What this glossy overview ignores is the damage that wasn’t as apparent.  My mother suffered bouts of anorexia as a teen and anxiety, depression, and other problems throughout her adult life.  My uncle, raised the same way, was an alcoholic prior to his death in 1992 and most likely suffered the same anxiety and depression, but I was too young to know too much about his life.  My mother has also avoided touch as much as was possible, most likely because she never learned how to accept and give touch as an infant and child.  I remember when I was 17 and a friend from high school died and the most I got from her was a very quick one armed hug and pat on the back—that was really all she could give and I think even that made her uncomfortable.  The damage was there and it would have been easy to write her off as never being able to overcome these early experiences, and I think it’s fair to say it would be a near miracle for her to completely overcome them, but people can change, even if it’s slowly and only taking one step at a time.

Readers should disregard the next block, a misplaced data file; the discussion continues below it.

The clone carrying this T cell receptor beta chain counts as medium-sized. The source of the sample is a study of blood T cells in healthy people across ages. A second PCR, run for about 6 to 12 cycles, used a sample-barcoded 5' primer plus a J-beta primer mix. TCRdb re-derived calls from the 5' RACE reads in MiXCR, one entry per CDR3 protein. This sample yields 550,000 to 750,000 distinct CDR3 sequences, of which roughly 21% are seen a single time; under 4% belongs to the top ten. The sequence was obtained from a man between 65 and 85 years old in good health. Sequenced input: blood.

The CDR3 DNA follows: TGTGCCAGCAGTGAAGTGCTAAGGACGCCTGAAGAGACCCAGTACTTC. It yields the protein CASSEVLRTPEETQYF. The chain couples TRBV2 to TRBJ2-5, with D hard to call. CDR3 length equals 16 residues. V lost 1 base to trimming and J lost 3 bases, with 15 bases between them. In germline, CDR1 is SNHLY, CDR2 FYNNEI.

While she would hardly be called an evolutionary parent today, my mother’s dislike of the medical system (based on her experiences as a child and young adult) meant she wanted nothing to do with it when it came to the birth of her child.  So she found a family doctor willing to oversee a midwife and I was born, naturally, at home in 1979.  By being brought into this world of natural childbirth, my mother was made aware of other aspects of evolutionary parenting she found empowering, such as full-term breastfeeding (and it really was the evolutionary aspect of it all that made it appeal to her).  So I came into this world in a beautiful, healthy, and comfortable way and was at the boob until I self-weaned sometime between the ages of 3 and 4.  The same can be said for my brother who was born in 1987 in the same room as I was born and also breastfed for over three years.  For both of us though my mother was also fighting her demons and we had little touch outside of breastfeeding.  We were stroller babies, left in our own cribs in our own rooms, and spent a lot of time sitting in bouncy chairs or jolly jumpers or anything that held the baby for my mother.  And we bear the scars from it.  While I can’t speak for my brother, I can say that it wasn’t until my husband that I had anything remotely close to a healthy relationship.  (There are certainly other factors in my life affecting that, but I know that some of my issues surrounding intimacy had to do with not knowing how to allow someone to be close.)